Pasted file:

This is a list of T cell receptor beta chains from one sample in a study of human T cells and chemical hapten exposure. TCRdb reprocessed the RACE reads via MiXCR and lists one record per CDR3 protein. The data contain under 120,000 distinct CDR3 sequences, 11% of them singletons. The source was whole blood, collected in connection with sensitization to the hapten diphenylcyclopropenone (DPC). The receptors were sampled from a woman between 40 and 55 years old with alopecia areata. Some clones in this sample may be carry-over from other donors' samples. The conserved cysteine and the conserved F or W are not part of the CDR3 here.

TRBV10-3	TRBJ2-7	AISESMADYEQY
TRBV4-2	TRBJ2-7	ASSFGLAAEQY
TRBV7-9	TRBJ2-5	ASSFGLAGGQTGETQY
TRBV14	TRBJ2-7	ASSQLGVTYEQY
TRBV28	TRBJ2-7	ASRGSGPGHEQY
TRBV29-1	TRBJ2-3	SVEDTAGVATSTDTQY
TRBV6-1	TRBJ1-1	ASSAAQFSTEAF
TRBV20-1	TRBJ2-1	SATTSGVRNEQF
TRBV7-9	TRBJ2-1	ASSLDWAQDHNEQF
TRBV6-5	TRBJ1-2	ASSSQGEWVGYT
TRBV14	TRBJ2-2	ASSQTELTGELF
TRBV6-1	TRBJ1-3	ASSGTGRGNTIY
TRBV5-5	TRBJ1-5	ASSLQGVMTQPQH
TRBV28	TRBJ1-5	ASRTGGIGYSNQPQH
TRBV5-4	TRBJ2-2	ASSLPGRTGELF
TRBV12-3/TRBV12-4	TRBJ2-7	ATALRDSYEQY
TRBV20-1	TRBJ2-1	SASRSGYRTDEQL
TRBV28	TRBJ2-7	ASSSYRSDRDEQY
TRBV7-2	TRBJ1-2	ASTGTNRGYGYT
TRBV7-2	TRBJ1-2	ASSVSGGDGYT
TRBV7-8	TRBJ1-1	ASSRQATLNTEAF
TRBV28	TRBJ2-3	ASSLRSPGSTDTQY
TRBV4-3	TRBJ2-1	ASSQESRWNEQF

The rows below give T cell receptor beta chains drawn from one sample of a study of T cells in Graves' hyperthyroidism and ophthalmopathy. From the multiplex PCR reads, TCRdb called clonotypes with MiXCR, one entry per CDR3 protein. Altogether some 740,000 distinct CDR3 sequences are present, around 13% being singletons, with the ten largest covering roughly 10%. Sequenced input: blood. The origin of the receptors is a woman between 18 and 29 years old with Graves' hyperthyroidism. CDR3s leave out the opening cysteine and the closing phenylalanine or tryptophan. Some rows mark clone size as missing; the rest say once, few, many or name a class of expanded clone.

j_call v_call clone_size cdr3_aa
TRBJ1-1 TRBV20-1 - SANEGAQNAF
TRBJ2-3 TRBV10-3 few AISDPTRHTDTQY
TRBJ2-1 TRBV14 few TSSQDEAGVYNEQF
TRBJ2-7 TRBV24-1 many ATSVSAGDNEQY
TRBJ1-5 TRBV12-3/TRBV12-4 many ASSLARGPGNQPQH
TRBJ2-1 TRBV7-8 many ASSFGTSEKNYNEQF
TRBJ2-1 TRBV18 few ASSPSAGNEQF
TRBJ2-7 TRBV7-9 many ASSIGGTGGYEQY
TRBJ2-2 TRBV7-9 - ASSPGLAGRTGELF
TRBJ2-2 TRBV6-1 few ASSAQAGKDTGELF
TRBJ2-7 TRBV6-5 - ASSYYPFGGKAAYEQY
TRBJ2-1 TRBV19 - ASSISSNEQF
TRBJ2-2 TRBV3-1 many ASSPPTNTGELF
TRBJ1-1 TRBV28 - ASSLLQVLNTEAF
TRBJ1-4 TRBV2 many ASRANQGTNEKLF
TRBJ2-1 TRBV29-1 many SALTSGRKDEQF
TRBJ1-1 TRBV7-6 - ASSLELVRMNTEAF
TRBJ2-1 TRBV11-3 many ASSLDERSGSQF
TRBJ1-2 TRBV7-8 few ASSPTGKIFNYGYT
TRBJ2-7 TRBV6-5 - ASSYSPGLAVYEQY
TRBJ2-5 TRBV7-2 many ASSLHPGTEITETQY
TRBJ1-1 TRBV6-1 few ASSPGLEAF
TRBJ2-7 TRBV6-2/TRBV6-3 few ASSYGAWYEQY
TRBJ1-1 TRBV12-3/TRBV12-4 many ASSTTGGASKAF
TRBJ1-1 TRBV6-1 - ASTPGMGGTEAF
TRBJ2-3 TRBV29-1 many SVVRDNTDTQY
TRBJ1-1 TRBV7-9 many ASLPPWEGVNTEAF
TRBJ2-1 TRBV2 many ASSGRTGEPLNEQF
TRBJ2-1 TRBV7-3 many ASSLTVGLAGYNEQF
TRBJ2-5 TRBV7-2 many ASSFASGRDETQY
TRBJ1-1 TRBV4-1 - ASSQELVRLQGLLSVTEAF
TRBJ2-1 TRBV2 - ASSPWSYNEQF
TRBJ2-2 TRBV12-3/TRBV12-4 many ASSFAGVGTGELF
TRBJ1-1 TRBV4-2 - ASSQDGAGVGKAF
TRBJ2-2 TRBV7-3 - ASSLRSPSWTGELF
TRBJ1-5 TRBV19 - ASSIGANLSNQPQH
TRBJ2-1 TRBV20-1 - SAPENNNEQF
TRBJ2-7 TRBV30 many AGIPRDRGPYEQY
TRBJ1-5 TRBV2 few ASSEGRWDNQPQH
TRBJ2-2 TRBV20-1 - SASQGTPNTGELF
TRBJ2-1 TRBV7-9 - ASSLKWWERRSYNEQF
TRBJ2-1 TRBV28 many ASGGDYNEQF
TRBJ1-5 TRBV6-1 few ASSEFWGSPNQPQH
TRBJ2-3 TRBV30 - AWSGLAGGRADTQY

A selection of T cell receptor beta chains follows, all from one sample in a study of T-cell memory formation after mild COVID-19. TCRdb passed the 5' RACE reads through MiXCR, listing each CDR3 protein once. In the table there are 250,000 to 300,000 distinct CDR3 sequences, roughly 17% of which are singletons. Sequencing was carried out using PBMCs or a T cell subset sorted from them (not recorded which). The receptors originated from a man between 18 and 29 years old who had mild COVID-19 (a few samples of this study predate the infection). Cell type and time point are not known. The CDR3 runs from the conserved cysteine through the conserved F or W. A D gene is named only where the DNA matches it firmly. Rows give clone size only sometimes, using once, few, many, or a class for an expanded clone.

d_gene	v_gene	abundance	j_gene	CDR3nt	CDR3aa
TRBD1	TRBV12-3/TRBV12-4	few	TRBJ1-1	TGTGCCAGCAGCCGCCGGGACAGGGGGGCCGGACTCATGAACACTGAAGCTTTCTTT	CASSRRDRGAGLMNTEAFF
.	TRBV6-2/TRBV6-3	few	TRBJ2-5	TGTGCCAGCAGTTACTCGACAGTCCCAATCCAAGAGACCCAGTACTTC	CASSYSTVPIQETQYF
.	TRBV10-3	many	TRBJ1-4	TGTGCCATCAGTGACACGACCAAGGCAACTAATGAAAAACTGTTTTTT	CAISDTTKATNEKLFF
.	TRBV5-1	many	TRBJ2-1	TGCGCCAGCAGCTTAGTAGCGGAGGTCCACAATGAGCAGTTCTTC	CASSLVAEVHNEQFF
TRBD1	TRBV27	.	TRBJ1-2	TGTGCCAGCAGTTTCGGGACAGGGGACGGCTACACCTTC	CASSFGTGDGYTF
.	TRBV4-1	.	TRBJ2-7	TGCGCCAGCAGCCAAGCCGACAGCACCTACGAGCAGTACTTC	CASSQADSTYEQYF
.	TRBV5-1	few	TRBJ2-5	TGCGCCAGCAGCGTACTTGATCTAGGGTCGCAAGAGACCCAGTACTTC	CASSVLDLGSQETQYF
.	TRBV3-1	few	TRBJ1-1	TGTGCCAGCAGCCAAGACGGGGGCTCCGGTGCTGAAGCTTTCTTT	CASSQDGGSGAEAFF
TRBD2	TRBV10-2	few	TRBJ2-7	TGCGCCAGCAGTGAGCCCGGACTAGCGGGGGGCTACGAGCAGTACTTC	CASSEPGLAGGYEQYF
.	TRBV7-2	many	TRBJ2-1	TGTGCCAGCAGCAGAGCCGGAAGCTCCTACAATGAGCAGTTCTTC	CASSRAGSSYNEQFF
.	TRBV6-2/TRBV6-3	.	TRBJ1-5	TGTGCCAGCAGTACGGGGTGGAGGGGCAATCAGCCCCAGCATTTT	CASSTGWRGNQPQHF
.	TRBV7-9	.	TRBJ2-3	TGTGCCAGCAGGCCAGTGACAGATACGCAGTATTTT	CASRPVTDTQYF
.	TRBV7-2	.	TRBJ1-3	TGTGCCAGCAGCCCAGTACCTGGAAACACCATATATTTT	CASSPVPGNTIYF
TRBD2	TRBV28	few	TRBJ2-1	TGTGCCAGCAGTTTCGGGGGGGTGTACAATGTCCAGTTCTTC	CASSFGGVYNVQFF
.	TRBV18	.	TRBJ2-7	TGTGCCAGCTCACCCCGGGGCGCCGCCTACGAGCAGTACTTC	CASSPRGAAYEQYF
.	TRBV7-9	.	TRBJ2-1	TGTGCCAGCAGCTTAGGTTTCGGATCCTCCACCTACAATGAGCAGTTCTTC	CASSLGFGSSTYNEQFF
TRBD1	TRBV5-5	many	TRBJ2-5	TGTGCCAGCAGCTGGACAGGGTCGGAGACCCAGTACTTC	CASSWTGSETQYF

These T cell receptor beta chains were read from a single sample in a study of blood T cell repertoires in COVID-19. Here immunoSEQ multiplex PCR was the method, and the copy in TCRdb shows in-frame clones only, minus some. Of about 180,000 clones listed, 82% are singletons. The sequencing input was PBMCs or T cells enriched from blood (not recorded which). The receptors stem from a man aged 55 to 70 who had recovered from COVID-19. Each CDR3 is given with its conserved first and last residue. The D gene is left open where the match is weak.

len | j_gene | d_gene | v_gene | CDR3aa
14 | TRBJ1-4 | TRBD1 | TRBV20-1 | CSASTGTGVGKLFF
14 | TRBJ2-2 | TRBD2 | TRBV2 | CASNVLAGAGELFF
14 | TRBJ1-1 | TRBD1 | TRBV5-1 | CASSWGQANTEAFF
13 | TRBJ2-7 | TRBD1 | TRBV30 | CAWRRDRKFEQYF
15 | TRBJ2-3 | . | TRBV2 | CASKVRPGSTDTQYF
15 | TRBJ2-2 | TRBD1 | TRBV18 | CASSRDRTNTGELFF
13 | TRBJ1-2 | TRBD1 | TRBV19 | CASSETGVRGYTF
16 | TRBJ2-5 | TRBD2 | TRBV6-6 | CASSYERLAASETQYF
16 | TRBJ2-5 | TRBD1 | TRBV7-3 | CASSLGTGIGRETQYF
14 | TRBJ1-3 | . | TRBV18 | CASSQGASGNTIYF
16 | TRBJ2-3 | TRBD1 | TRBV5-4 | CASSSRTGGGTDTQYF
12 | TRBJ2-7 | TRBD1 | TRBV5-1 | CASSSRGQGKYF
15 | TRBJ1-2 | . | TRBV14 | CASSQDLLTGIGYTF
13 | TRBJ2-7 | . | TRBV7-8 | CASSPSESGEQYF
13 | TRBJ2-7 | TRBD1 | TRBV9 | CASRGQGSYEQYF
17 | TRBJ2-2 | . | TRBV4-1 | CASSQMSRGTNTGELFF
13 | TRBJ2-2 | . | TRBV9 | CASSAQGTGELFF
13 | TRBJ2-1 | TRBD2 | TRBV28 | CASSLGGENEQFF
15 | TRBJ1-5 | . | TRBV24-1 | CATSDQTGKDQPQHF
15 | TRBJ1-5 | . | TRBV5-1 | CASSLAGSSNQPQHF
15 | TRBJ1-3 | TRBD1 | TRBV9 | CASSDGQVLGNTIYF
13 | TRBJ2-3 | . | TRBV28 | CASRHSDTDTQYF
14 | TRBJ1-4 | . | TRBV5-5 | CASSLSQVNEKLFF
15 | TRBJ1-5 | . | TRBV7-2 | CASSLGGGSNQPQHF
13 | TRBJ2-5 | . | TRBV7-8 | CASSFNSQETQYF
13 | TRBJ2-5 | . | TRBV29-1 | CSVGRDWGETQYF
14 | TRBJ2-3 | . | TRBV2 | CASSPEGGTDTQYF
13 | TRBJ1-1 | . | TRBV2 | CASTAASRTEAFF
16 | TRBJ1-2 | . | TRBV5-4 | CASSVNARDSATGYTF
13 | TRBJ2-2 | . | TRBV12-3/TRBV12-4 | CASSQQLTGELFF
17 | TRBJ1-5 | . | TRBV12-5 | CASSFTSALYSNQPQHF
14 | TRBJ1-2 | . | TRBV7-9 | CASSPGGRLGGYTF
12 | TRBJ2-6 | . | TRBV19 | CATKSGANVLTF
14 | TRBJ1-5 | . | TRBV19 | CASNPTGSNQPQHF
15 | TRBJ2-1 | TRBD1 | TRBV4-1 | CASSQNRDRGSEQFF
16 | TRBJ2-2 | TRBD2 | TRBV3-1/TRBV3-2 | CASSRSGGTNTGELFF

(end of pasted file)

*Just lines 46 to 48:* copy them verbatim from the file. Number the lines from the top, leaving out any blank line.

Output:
TRBJ2-7 TRBV6-5 - ASSYSPGLAVYEQY
TRBJ2-5 TRBV7-2 many ASSLHPGTEITETQY
TRBJ1-1 TRBV6-1 few ASSPGLEAF